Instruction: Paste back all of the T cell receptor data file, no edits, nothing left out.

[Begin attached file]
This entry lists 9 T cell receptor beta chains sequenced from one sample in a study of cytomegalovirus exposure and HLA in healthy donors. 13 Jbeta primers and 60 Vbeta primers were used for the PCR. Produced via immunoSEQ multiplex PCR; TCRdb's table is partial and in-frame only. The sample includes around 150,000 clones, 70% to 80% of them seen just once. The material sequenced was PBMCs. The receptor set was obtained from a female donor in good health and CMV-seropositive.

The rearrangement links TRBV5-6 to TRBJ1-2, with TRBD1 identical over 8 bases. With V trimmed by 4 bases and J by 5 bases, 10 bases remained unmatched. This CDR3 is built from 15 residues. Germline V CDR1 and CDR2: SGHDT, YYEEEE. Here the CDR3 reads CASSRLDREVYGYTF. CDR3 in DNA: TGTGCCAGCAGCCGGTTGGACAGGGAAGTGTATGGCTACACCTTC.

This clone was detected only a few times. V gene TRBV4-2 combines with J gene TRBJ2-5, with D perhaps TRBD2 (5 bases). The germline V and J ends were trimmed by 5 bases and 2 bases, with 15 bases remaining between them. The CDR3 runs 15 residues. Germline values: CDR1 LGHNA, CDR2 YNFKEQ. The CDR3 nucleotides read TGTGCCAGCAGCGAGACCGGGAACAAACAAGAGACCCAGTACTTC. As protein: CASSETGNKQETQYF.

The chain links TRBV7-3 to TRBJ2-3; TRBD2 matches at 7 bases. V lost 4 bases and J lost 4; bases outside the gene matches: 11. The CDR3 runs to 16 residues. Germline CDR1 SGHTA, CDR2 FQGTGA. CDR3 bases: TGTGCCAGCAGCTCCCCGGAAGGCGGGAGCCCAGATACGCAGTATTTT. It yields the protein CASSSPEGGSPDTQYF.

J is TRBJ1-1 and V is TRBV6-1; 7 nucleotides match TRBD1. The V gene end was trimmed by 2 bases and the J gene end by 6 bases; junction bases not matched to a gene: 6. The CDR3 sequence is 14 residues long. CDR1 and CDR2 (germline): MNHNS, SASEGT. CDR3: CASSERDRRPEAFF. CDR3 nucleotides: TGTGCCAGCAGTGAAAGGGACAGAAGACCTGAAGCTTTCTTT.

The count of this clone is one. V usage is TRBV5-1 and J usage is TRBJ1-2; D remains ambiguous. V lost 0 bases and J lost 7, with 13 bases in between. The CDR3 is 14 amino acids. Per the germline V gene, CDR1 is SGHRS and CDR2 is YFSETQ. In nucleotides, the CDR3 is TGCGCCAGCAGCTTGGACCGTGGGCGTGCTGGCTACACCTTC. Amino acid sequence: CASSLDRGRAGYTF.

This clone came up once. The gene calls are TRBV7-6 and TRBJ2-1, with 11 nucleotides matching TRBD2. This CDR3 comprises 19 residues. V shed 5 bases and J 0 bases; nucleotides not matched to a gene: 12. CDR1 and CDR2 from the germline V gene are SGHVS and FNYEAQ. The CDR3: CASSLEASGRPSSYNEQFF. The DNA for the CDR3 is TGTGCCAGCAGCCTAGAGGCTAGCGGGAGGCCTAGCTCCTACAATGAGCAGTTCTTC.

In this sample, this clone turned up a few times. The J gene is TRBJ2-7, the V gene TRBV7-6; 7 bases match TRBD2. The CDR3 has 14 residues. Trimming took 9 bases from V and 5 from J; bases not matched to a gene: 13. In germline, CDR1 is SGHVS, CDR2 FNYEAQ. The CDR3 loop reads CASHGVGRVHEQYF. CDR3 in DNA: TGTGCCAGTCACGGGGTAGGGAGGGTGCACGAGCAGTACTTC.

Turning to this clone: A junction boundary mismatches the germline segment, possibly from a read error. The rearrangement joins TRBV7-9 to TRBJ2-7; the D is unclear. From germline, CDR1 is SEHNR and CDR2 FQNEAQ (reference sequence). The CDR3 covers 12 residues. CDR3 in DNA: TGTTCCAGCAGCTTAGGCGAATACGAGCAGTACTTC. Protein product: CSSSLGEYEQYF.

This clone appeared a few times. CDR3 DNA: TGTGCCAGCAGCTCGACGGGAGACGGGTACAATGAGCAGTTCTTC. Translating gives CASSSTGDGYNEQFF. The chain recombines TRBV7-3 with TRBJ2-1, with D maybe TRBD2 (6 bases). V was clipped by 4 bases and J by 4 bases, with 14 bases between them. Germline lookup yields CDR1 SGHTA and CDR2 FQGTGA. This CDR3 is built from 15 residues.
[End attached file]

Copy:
This entry lists 9 T cell receptor beta chains sequenced from one sample in a study of cytomegalovirus exposure and HLA in healthy donors. 13 Jbeta primers and 60 Vbeta primers were used for the PCR. Produced via immunoSEQ multiplex PCR; TCRdb's table is partial and in-frame only. The sample includes around 150,000 clones, 70% to 80% of them seen just once. The material sequenced was PBMCs. The receptor set was obtained from a female donor in good health and CMV-seropositive.

The rearrangement links TRBV5-6 to TRBJ1-2, with TRBD1 identical over 8 bases. With V trimmed by 4 bases and J by 5 bases, 10 bases remained unmatched. This CDR3 is built from 15 residues. Germline V CDR1 and CDR2: SGHDT, YYEEEE. Here the CDR3 reads CASSRLDREVYGYTF. CDR3 in DNA: TGTGCCAGCAGCCGGTTGGACAGGGAAGTGTATGGCTACACCTTC.

This clone was detected only a few times. V gene TRBV4-2 combines with J gene TRBJ2-5, with D perhaps TRBD2 (5 bases). The germline V and J ends were trimmed by 5 bases and 2 bases, with 15 bases remaining between them. The CDR3 runs 15 residues. Germline values: CDR1 LGHNA, CDR2 YNFKEQ. The CDR3 nucleotides read TGTGCCAGCAGCGAGACCGGGAACAAACAAGAGACCCAGTACTTC. As protein: CASSETGNKQETQYF.

The chain links TRBV7-3 to TRBJ2-3; TRBD2 matches at 7 bases. V lost 4 bases and J lost 4; bases outside the gene matches: 11. The CDR3 runs to 16 residues. Germline CDR1 SGHTA, CDR2 FQGTGA. CDR3 bases: TGTGCCAGCAGCTCCCCGGAAGGCGGGAGCCCAGATACGCAGTATTTT. It yields the protein CASSSPEGGSPDTQYF.

J is TRBJ1-1 and V is TRBV6-1; 7 nucleotides match TRBD1. The V gene end was trimmed by 2 bases and the J gene end by 6 bases; junction bases not matched to a gene: 6. The CDR3 sequence is 14 residues long. CDR1 and CDR2 (germline): MNHNS, SASEGT. CDR3: CASSERDRRPEAFF. CDR3 nucleotides: TGTGCCAGCAGTGAAAGGGACAGAAGACCTGAAGCTTTCTTT.

The count of this clone is one. V usage is TRBV5-1 and J usage is TRBJ1-2; D remains ambiguous. V lost 0 bases and J lost 7, with 13 bases in between. The CDR3 is 14 amino acids. Per the germline V gene, CDR1 is SGHRS and CDR2 is YFSETQ. In nucleotides, the CDR3 is TGCGCCAGCAGCTTGGACCGTGGGCGTGCTGGCTACACCTTC. Amino acid sequence: CASSLDRGRAGYTF.

This clone came up once. The gene calls are TRBV7-6 and TRBJ2-1, with 11 nucleotides matching TRBD2. This CDR3 comprises 19 residues. V shed 5 bases and J 0 bases; nucleotides not matched to a gene: 12. CDR1 and CDR2 from the germline V gene are SGHVS and FNYEAQ. The CDR3: CASSLEASGRPSSYNEQFF. The DNA for the CDR3 is TGTGCCAGCAGCCTAGAGGCTAGCGGGAGGCCTAGCTCCTACAATGAGCAGTTCTTC.

In this sample, this clone turned up a few times. The J gene is TRBJ2-7, the V gene TRBV7-6; 7 bases match TRBD2. The CDR3 has 14 residues. Trimming took 9 bases from V and 5 from J; bases not matched to a gene: 13. In germline, CDR1 is SGHVS, CDR2 FNYEAQ. The CDR3 loop reads CASHGVGRVHEQYF. CDR3 in DNA: TGTGCCAGTCACGGGGTAGGGAGGGTGCACGAGCAGTACTTC.

Turning to this clone: A junction boundary mismatches the germline segment, possibly from a read error. The rearrangement joins TRBV7-9 to TRBJ2-7; the D is unclear. From germline, CDR1 is SEHNR and CDR2 FQNEAQ (reference sequence). The CDR3 covers 12 residues. CDR3 in DNA: TGTTCCAGCAGCTTAGGCGAATACGAGCAGTACTTC. Protein product: CSSSLGEYEQYF.

This clone appeared a few times. CDR3 DNA: TGTGCCAGCAGCTCGACGGGAGACGGGTACAATGAGCAGTTCTTC. Translating gives CASSSTGDGYNEQFF. The chain recombines TRBV7-3 with TRBJ2-1, with D maybe TRBD2 (6 bases). V was clipped by 4 bases and J by 4 bases, with 14 bases between them. Germline lookup yields CDR1 SGHTA and CDR2 FQGTGA. This CDR3 is built from 15 residues.